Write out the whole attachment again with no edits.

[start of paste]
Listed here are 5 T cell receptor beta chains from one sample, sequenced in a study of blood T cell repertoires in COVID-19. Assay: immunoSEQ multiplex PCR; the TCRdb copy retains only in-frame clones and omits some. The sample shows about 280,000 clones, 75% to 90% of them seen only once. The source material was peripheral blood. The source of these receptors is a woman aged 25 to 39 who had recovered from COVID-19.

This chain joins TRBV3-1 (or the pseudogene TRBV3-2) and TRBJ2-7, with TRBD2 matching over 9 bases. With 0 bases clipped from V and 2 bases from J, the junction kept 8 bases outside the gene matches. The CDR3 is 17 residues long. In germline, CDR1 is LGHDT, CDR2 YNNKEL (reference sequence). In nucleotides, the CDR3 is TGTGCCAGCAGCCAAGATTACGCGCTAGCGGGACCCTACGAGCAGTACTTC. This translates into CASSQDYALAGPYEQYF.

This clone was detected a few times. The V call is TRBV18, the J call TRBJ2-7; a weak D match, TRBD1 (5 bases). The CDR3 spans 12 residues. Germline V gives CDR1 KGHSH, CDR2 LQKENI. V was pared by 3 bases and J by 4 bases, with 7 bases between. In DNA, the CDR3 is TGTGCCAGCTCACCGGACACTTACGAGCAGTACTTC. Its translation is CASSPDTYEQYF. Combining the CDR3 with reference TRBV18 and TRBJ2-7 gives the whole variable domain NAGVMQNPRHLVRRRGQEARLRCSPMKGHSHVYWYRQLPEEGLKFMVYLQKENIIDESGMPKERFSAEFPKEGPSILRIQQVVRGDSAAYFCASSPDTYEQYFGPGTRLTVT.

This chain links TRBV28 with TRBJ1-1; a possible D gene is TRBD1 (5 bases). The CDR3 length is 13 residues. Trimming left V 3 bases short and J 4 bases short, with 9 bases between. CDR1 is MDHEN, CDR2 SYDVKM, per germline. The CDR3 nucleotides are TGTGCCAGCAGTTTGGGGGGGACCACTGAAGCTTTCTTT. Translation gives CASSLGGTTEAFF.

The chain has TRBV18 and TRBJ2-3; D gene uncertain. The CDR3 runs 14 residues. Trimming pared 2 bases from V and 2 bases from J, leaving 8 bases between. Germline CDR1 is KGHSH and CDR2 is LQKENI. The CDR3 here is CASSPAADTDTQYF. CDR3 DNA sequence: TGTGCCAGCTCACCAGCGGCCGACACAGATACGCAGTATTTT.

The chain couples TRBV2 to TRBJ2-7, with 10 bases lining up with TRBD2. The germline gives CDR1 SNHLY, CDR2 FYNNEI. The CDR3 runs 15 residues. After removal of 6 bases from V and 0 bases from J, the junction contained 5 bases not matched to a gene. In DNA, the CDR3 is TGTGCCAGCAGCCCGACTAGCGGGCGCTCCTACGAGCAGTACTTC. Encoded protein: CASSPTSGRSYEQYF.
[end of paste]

Listed here are 5 T cell receptor beta chains from one sample, sequenced in a study of blood T cell repertoires in COVID-19. Assay: immunoSEQ multiplex PCR; the TCRdb copy retains only in-frame clones and omits some. The sample shows about 280,000 clones, 75% to 90% of them seen only once. The source material was peripheral blood. The source of these receptors is a woman aged 25 to 39 who had recovered from COVID-19.

This chain joins TRBV3-1 (or the pseudogene TRBV3-2) and TRBJ2-7, with TRBD2 matching over 9 bases. With 0 bases clipped from V and 2 bases from J, the junction kept 8 bases outside the gene matches. The CDR3 is 17 residues long. In germline, CDR1 is LGHDT, CDR2 YNNKEL (reference sequence). In nucleotides, the CDR3 is TGTGCCAGCAGCCAAGATTACGCGCTAGCGGGACCCTACGAGCAGTACTTC. This translates into CASSQDYALAGPYEQYF.

This clone was detected a few times. The V call is TRBV18, the J call TRBJ2-7; a weak D match, TRBD1 (5 bases). The CDR3 spans 12 residues. Germline V gives CDR1 KGHSH, CDR2 LQKENI. V was pared by 3 bases and J by 4 bases, with 7 bases between. In DNA, the CDR3 is TGTGCCAGCTCACCGGACACTTACGAGCAGTACTTC. Its translation is CASSPDTYEQYF. Combining the CDR3 with reference TRBV18 and TRBJ2-7 gives the whole variable domain NAGVMQNPRHLVRRRGQEARLRCSPMKGHSHVYWYRQLPEEGLKFMVYLQKENIIDESGMPKERFSAEFPKEGPSILRIQQVVRGDSAAYFCASSPDTYEQYFGPGTRLTVT.

This chain links TRBV28 with TRBJ1-1; a possible D gene is TRBD1 (5 bases). The CDR3 length is 13 residues. Trimming left V 3 bases short and J 4 bases short, with 9 bases between. CDR1 is MDHEN, CDR2 SYDVKM, per germline. The CDR3 nucleotides are TGTGCCAGCAGTTTGGGGGGGACCACTGAAGCTTTCTTT. Translation gives CASSLGGTTEAFF.

The chain has TRBV18 and TRBJ2-3; D gene uncertain. The CDR3 runs 14 residues. Trimming pared 2 bases from V and 2 bases from J, leaving 8 bases between. Germline CDR1 is KGHSH and CDR2 is LQKENI. The CDR3 here is CASSPAADTDTQYF. CDR3 DNA sequence: TGTGCCAGCTCACCAGCGGCCGACACAGATACGCAGTATTTT.

The chain couples TRBV2 to TRBJ2-7, with 10 bases lining up with TRBD2. The germline gives CDR1 SNHLY, CDR2 FYNNEI. The CDR3 runs 15 residues. After removal of 6 bases from V and 0 bases from J, the junction contained 5 bases not matched to a gene. In DNA, the CDR3 is TGTGCCAGCAGCCCGACTAGCGGGCGCTCCTACGAGCAGTACTTC. Encoded protein: CASSPTSGRSYEQYF.